Elemental Serial

Elemental: Broken Moon

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THE CRATER, even at seven clicks distance, was clearly visible from space. The destructive forced needed to have created the dent on such a large scale was phenomenal. It was as if someone, some ancient God, had taken a gigantic hammer and hit it the moon on one side. Gasps had echoed around the darkened command bridge as images had popped into life on the master screens up above.

Whispers now endured as commands were given and ‘Aye-ayes’ of acknowledgment barked in reply. The bridge was alive with subdued activity but no one, busy at console or board, could concentrate for more than a moment before they glanced back up at the slowly looming mass of the devastated moon.  

The moon itself was now on a rather awkward ellipse towards a small planet—that held it in its thrall—one of three uninhabitable desolate rocks that orbited the system’s star. There was every possibility it would crash into the small planet causing yet more local devastation, and who knew what sort of long term repercussions that would have in the future for the local area.

The Kigva, and her small flotilla of ships, had taken a number of hours to pass through just one of the many debris fields that littered this whole area of space, inbound toward the desolate moon. 

Inbound to what, though. Arianrhod thought, as she paced a tiny section of the bridge in front of her chair. The Castellan’s chair. The central of three. She quietly paced back and forth, occasionally glancing up at the screens, as with each passing hour the moon grew in size as the crater grew in size. Her mind never stopped calculating, analysing, thinking. Static crackled from her, and a tiny spark flew off into the gloom. It brought subverted glance from round the bridge. Stillness settled in, and heads turned back to their workstations. 

Arianrhod brushed a stray curl back into place displaced by the effect. Her thick black mass of hair was plaited and held into place with a single item of colour in the darkness. A red ribbon. It stood out in stark contrast to the jet-black hair and black uniform she wore. She sparked once more. The tiny burst of golden energy lit up her face for a fraction of a second illuminating the curve of sculptured face and pale freckled skin. Her almond eyes almost as dark in colour as her hair. 

The Castellan muttered under her breath and sat in her chair. She surveyed the crew who were all busy trying to look busy. Though in truth no one could do much, not at this stage, not till they came in for some sort of orbit. If, in fact, an orbit could be achieved. She looked back up at the screens and, uncharacteristically, sighed.

Several hours of discussions back and forth between ships captains and the analysts and still no one could come up with a suitable explanation or scenario for the devastation that they were all now witnessing. 

How. When. Why. Who and, of course, what had achieved such devastation? She had gone through them all. When was easy. They knew an ‘event’ had occurred courtesy of all the crazy communications chatter they’d picked up, one sector over from where their miniature fleet was on patrol in the Dorin sector. A relatively empty desolate area that boarded their space. Only twelve hours out and just inside the Dead Zone.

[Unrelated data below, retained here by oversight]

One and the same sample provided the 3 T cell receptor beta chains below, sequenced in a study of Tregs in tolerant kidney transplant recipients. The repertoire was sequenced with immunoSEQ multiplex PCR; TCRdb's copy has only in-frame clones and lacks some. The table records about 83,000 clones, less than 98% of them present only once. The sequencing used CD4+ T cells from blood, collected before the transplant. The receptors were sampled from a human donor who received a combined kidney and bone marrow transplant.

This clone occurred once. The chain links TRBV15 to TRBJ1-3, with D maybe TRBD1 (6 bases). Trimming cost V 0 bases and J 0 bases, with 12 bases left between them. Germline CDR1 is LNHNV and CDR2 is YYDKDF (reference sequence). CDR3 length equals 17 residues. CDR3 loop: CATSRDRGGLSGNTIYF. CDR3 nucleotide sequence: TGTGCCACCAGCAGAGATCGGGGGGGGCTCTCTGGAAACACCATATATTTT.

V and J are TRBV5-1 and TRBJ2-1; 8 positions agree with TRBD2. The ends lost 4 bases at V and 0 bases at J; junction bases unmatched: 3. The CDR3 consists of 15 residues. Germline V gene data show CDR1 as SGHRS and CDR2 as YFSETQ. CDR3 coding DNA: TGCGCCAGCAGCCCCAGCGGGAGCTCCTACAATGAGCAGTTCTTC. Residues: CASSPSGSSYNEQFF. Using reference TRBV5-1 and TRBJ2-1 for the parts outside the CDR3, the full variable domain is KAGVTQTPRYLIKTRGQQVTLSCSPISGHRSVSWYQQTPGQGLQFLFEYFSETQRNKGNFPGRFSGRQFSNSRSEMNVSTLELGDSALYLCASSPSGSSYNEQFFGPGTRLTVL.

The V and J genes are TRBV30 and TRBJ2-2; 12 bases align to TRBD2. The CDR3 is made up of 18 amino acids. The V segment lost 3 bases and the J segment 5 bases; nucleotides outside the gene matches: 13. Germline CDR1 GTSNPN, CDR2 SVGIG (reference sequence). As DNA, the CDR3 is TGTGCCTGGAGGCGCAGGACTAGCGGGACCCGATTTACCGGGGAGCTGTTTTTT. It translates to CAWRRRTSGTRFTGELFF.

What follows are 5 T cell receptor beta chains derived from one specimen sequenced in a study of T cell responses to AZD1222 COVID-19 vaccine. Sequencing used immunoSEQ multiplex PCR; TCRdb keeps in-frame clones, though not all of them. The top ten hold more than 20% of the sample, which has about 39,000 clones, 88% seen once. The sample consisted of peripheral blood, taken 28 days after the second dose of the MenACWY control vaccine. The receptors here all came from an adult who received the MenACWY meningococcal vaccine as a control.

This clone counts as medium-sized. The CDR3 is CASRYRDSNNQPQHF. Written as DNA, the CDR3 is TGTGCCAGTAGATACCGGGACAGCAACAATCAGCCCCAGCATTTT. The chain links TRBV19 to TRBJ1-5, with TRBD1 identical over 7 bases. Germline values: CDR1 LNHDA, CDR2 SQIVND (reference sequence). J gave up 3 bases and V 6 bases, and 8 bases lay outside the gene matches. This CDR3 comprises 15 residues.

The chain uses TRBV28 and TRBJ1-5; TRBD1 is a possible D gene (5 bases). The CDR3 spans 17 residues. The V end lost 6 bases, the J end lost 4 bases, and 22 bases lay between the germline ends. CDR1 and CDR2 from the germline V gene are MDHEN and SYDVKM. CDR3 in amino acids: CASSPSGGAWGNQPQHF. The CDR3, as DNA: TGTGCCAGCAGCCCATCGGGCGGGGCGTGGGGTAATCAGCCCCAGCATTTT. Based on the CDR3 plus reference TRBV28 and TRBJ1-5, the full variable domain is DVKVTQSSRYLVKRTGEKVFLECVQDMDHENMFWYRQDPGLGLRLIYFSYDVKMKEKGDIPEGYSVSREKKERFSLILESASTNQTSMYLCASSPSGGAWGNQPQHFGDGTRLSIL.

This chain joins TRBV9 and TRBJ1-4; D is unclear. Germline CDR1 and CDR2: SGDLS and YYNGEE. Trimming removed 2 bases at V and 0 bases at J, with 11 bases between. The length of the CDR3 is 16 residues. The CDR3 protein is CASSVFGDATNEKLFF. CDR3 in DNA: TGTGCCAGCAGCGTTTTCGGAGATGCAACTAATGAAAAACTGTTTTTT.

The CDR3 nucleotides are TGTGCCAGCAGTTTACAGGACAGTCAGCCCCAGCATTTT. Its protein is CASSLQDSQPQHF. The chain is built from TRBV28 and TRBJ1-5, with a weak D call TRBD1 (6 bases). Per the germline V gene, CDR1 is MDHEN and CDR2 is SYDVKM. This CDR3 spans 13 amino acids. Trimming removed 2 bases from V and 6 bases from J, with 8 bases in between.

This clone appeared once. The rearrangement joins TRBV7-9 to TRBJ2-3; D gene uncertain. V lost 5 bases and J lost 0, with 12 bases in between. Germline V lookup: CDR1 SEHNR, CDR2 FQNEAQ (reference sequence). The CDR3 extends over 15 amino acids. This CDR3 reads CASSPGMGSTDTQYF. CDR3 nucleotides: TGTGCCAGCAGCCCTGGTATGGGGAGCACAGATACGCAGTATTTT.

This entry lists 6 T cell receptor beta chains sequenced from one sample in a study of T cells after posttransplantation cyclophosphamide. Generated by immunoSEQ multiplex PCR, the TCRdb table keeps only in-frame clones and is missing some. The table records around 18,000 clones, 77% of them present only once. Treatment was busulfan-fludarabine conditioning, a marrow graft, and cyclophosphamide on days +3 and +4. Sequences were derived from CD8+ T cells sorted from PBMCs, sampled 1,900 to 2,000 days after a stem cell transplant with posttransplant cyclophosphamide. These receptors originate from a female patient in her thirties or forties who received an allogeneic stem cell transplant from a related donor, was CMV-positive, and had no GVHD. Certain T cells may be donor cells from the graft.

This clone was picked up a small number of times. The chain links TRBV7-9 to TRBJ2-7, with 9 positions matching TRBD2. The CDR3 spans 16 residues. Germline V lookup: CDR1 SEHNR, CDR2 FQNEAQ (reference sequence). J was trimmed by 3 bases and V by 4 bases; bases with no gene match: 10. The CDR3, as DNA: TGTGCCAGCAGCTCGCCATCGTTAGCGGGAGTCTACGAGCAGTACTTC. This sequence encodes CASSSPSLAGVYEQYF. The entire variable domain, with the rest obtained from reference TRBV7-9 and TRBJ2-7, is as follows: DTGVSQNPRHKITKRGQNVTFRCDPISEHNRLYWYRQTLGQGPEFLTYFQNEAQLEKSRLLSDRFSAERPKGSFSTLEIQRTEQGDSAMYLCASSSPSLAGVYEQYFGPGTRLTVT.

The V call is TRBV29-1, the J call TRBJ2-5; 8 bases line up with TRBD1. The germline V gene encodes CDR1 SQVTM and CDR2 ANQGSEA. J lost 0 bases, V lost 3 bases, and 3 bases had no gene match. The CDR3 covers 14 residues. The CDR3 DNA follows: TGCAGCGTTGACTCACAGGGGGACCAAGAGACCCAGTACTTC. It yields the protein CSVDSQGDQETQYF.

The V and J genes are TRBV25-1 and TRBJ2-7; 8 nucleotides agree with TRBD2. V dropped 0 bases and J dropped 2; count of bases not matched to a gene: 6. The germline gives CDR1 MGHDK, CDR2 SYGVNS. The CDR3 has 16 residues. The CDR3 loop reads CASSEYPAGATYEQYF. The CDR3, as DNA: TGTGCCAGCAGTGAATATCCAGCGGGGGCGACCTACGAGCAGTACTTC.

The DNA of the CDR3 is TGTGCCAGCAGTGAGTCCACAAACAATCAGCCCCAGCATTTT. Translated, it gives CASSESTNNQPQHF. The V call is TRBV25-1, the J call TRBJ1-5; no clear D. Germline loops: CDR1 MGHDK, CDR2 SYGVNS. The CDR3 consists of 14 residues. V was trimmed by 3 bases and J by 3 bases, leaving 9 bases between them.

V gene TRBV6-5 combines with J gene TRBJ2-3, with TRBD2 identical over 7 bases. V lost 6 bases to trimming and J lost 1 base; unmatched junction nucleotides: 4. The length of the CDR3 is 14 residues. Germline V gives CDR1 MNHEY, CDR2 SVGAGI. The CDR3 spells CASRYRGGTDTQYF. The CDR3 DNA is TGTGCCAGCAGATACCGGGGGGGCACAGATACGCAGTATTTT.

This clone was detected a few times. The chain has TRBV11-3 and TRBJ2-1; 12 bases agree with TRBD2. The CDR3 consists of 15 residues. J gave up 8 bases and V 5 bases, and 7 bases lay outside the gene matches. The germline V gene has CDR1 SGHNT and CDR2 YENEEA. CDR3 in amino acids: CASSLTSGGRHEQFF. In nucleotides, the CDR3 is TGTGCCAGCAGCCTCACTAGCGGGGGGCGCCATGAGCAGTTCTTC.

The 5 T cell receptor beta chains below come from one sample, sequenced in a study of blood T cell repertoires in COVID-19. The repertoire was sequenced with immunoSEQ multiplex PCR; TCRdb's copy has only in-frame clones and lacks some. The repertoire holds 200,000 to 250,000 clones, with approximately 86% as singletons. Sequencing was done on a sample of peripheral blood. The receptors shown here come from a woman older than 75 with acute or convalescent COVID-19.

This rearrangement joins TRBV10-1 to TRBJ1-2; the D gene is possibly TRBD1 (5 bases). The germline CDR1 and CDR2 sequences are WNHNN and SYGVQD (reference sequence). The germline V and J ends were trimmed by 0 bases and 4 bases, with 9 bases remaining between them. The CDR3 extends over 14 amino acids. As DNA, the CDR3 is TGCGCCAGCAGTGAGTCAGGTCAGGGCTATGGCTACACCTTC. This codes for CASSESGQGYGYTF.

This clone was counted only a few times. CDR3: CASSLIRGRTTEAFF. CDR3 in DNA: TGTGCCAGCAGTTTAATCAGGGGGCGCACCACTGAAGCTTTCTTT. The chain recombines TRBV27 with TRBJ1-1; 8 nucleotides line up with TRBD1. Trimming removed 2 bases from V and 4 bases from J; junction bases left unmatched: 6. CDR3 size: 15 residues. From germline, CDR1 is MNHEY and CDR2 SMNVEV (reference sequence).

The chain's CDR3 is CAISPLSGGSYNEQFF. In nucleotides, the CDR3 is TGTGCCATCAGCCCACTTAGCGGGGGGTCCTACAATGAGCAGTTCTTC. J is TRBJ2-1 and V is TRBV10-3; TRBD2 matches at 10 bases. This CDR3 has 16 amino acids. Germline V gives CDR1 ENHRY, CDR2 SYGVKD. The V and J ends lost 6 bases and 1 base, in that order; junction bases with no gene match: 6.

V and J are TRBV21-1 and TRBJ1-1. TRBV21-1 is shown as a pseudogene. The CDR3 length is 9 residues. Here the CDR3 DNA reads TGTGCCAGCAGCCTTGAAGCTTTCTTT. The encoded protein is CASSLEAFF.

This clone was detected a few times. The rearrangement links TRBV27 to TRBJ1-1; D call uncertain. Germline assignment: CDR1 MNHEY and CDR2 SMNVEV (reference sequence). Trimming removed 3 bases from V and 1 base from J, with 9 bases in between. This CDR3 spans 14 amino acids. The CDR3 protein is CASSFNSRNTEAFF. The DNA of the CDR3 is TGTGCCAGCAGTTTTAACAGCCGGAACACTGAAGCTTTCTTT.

Arianrhod, without waiting for consultation or even approval from the Navarch, let alone Moth—head of the Bright Worlds Council—had responded immediately. It was the first positive thing she had been able to do in the last several Ileuad. 

The Castellan stood and walked to the centre of the bustling bridge. Her posture still ramrod straight. She stared up at the moon splayed across several screens as if it might reveal its secrets from here. What could it tell her? Finally she returned to her seat and sat, lost in thought.

She hoped to find some answers to all the questions posed by going to the moon’s surface. If they could get dirt-side, that is. Llew was still adamant that it wasn’t the safest thing to attempt, given the moon’s current instability. She had no intention of being dissuaded, though. 

The possible ‘Who’ behind the catastrophic event she had already surmised, as they all had the previous day, in discussions. It had to be this new, as yet unseen, enemy, the one they were calling the Destroyer. Who else had that power? Who else had the capability? Who else went around destroying entire planets and their populations? 

Everyone thought they had the answer. 

Arianrhod thought to wait and see. 

This would mark only the second time He, or part of his Battle group, had ventured this close to Bright Worlds space. So far he had held off coming into their territory. Held off any attacks upon them or their Allied planets. A ploy without a doubt, Arianrhod had argued to Moth, in order to forestall the peace-loving Bright World’s council from taking action. Stop them from retaliating against him and his slowly growing Armada of destruction and death. Retaliation was not their way. 

That had been a rebuke for her.

Taliesin!” Arianrhod uttered the single word under her breath and stood. She began pacing again. She blamed Moth for allowing this, listening to those who preached caution and mediation. Moth, of all the Elders, of all the Elementals, should know that this man, this being, would come. Would come for them all, it was just a matter of time. Then they would have to make a stand, then what? Who would be with them, who would be left to stand beside them? All the worlds they had let fall…all those poor souls sucked up into The Destroyer’s nightmare? 

It was simply a matter of time before he came. Planet after planet had fallen in the outer regions. If they didn’t act and act soon, they wouldn’t be able to defend even the Bright Worlds themselves. There was only one possibility, one scenario that played out in her mind, almost continually, as to why he hadn’t attacked the richest prize of all. The thought made her heart constrict.

Her mother. 

Just what had happened? What bargain had she made with the very Devil himself? 

Anger flared. She sparked across the bridge. Little dancing lights of energy. Then, rebuking herself for her outburst, Arianrhod dampened her field. The energy, harmless, quickly dissipated. She wondered if the Elementals alone would be able to stand against him, stand against him and win? They were so few of them and with each passing decade fewer were being born. They had become a dying race.

A thousand years of ennui.